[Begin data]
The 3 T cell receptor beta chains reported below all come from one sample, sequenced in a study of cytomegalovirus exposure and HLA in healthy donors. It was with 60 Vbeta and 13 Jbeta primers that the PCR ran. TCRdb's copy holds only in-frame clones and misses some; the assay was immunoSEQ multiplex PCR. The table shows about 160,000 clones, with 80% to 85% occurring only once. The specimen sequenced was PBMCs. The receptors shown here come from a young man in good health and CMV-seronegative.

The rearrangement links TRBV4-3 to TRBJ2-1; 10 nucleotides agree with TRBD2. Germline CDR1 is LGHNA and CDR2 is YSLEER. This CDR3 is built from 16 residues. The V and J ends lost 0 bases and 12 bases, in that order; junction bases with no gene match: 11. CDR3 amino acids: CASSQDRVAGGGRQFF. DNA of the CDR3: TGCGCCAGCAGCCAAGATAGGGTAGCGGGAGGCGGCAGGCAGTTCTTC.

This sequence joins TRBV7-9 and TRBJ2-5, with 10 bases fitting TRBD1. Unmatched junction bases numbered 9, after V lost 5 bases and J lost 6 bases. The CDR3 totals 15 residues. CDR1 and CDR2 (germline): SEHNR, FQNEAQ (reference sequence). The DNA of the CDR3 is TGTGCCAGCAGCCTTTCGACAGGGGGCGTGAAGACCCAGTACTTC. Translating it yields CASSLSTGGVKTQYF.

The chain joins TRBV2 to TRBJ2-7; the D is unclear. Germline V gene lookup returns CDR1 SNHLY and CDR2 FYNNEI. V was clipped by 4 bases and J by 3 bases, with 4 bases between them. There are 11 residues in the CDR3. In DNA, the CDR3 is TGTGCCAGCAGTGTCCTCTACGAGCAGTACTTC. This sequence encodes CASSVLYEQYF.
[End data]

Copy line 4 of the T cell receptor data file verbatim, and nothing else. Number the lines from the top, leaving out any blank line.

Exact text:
The chain joins TRBV2 to TRBJ2-7; the D is unclear. Germline V gene lookup returns CDR1 SNHLY and CDR2 FYNNEI. V was clipped by 4 bases and J by 3 bases, with 4 bases between them. There are 11 residues in the CDR3. In DNA, the CDR3 is TGTGCCAGCAGTGTCCTCTACGAGCAGTACTTC. This sequence encodes CASSVLYEQYF.